Prime Minister Gabriel Attal announced on Friday in La Rochelle the holding of a "major national exhibition" in 2026 on the memory of slavery, as well as the future creation of a

specific label for slavery memorial sites.

Gabriel Attal presided over the ceremony commemorating the abolition of slavery on Friday, May 10, in La Rochelle, announcing a "major national exhibition" in 2026 and praising the "spirit of resistance" of former slaves.

With slavery, "the boundaries of humanity are reached, exceeded." "This story is part of the history of the world, of Europe, of France. It was written in Versailles, in Paris, in the ports of La Rochelle, Nantes, Bordeaux," declared the Prime Minister during a speech.

"For too long, a veil has been cast over this past." "Recognizing it is not weakening, on the contrary, it is growing," he also declared. "As long as there was slavery, there was resistance" and "on this May 10, it is also this spirit of resistance that I want to salute."

Previously, the statue "Clarisse" by the Haitian artist Filipo had been unveiled, in Aimé-Césaire Alley, named after a slave bought in Santo Domingo and freed by the city council in 1793.

The Prime Minister expressed his wish that a "major national exhibition on the memory of slavery could be held in 2026, for the 25th anniversary of the adoption of the law recognizing slavery as a crime against humanity."

He also announced the upcoming creation of a specific label for slavery memorial sites, requested by local authorities. "Everyone will know, everyone will see, by walking through our streets and cities, the places where the history of slavery was written. Everyone will be able to remember better, understand better."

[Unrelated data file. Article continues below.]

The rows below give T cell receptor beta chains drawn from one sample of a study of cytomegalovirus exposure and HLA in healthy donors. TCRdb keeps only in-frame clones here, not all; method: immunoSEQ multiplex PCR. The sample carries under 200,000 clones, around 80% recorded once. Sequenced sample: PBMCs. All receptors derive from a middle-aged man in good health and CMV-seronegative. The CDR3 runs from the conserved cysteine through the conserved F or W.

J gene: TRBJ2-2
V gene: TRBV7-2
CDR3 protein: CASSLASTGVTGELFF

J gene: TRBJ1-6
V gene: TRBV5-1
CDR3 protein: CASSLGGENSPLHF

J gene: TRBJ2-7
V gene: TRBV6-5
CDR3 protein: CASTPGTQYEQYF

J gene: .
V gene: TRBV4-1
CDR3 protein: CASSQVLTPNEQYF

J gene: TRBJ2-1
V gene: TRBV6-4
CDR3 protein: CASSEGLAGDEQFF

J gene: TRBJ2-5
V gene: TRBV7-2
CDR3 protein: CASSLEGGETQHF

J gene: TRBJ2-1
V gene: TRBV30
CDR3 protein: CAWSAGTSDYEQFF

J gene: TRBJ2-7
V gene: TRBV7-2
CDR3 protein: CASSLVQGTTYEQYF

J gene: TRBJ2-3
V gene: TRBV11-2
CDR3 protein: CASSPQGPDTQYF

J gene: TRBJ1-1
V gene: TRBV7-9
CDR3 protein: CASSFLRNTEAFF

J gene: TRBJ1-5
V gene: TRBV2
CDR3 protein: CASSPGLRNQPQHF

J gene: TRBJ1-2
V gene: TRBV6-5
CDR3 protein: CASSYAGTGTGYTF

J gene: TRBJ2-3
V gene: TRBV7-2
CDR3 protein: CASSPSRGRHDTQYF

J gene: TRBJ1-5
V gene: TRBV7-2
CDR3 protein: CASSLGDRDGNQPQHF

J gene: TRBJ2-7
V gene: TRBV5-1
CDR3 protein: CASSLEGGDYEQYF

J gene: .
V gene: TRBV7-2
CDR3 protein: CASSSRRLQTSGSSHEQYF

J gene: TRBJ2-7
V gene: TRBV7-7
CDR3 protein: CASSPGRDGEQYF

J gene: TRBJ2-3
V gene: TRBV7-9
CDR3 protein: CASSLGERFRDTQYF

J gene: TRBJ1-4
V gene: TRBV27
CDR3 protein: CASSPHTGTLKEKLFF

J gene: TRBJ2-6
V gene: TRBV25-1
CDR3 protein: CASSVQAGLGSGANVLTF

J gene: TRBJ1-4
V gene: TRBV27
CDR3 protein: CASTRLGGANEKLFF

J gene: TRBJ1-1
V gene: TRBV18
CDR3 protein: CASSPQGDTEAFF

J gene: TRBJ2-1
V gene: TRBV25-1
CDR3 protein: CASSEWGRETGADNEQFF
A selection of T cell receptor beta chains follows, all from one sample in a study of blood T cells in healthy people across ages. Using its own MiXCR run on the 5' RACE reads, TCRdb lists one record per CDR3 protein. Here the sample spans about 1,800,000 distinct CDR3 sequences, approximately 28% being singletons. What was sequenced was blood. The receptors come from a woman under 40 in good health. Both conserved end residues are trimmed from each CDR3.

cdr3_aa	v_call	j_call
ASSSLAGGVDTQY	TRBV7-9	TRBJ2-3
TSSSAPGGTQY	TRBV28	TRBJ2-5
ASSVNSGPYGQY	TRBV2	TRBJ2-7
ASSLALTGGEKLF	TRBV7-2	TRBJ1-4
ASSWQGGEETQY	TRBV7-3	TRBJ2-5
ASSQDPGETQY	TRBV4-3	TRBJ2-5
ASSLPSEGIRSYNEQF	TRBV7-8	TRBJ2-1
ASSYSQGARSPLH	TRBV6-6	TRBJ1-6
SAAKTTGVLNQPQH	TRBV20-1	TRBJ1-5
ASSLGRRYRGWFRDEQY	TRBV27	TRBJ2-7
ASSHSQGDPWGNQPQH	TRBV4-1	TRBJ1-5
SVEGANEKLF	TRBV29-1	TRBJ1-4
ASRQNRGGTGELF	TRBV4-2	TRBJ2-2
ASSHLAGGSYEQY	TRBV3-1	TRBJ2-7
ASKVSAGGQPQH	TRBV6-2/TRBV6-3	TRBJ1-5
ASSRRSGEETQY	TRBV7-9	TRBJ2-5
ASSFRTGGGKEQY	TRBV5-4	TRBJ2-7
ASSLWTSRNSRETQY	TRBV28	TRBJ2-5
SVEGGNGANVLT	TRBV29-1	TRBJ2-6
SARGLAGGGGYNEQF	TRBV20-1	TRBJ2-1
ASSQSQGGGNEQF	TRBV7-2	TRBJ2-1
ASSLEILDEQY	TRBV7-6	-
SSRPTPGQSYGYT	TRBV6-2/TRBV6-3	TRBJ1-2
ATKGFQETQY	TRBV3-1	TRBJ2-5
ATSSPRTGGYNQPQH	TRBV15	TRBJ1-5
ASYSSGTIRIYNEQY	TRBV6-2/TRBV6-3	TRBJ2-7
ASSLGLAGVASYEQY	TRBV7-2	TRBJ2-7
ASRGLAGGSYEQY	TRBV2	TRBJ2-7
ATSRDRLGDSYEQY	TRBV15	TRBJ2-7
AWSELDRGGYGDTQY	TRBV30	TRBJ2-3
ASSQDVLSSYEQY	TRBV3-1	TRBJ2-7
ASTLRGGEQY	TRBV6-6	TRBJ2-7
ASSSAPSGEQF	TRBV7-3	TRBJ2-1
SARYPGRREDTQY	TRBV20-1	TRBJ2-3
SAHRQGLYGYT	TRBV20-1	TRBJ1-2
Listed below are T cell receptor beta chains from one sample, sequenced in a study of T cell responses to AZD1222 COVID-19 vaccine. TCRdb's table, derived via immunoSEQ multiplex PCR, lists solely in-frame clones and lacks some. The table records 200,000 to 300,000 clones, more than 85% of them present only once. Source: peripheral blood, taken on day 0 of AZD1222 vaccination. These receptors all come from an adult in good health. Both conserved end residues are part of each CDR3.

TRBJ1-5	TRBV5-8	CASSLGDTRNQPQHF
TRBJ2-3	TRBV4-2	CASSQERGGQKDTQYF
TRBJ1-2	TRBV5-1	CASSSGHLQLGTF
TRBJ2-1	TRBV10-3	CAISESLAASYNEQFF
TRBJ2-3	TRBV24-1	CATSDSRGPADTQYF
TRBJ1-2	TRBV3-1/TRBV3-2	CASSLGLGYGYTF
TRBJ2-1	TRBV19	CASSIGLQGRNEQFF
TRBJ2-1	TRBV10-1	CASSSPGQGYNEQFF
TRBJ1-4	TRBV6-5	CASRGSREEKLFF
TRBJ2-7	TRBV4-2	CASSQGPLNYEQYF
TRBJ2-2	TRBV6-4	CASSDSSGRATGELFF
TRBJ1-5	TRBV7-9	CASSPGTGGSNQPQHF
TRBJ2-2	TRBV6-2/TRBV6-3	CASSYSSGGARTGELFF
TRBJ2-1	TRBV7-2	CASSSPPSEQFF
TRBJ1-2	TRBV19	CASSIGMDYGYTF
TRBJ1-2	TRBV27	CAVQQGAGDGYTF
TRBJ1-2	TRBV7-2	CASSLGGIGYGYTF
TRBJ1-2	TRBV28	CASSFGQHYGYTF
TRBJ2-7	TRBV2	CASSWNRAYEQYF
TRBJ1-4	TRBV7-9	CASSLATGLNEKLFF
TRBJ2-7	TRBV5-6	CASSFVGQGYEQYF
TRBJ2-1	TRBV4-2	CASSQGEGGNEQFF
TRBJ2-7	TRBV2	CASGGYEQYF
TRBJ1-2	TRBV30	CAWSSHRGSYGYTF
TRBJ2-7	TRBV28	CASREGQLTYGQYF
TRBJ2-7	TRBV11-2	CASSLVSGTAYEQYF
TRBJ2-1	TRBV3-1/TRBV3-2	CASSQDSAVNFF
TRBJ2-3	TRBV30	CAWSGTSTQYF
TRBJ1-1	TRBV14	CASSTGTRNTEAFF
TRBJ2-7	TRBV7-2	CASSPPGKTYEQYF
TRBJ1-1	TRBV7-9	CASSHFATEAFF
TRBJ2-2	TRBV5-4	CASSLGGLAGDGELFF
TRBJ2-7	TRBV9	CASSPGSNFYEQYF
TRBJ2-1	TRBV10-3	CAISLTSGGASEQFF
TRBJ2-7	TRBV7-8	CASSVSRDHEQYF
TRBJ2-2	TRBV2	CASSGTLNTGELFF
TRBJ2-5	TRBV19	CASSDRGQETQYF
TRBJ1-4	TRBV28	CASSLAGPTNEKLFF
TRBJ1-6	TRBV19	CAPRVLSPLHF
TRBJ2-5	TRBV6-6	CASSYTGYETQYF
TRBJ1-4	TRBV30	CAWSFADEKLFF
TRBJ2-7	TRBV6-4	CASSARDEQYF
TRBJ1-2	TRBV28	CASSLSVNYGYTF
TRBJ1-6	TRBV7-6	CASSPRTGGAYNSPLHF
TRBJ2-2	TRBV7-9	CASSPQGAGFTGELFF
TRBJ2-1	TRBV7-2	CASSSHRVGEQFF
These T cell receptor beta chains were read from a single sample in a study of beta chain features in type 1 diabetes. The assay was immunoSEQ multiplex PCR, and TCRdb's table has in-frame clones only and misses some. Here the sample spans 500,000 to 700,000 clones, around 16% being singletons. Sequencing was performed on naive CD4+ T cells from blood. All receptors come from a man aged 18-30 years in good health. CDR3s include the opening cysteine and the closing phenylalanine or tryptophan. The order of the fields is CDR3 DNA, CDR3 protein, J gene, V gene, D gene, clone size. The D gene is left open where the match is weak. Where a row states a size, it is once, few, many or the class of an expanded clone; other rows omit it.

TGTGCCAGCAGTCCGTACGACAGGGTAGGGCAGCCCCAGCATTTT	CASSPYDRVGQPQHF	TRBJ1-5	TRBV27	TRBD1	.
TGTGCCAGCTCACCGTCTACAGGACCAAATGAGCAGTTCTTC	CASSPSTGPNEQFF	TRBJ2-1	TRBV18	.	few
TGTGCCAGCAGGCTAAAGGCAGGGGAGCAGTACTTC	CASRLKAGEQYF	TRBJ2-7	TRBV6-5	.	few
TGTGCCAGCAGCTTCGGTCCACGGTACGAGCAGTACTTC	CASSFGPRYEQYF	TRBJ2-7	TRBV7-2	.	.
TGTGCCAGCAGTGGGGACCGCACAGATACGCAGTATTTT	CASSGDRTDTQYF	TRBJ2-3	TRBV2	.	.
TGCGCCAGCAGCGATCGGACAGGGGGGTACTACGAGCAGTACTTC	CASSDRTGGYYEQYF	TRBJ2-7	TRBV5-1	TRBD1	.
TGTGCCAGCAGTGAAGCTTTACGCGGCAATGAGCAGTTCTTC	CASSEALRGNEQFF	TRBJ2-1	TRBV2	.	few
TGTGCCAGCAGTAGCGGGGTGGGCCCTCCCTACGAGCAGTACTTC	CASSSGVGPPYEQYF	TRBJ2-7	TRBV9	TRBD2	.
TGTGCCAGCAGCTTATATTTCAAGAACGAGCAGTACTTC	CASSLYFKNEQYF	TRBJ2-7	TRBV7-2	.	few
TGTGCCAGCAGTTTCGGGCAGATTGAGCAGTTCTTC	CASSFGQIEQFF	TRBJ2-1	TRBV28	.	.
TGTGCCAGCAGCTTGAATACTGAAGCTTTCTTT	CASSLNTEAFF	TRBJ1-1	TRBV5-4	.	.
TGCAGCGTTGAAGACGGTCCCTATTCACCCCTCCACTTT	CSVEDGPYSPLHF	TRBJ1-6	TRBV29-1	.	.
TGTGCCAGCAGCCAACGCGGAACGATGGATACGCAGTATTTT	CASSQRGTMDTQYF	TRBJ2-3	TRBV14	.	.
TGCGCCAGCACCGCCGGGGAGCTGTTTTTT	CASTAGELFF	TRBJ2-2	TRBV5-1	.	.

The Haitian debt mentioned "Because we are looking history in the face, because we want to make it known, we will continue to fight the battle of education," also declared the Prime Minister, who was accompanied by the Minister of Education Nicole Belloubet.

Gabriel Attal's predecessor at Matignon (2012-2014), former mayor of Nantes and president of the Foundation for the Memory of Slavery, Jean-Marc Ayrault had previously mentioned Haiti, in the presence of the Haitian ambassador to France, Josué Pierre Dahomey.

"Next year will mark the 200th anniversary of the indemnity from which Haiti has never recovered," he declared, referring to the royal decree of April 17, 1825, which imposed on Haiti, a new independent state, to pay 150 million francs gold to compensate "the former French colonists of Santo Domingo."

"This is why many of us hope that this bicentenary will be an opportunity for a great gesture of fraternity from France towards the Haitian people. This approach, it is fair, because it would come to repair one of the greatest injustices in history," insisted Jean-Marc Ayrault, relaying a call from the mayor of La Rochelle, Jean-François Fountaine.

Gabriel Attal testified to the "solidarity" and "support" of France "to the Haitian people". "In all the work that will be carried out, in all the work that will allow us even more to look our history in the face and to draw consequences from it, France will hold its rank". Photo by Antoine Lamielle, Wikimedia commons.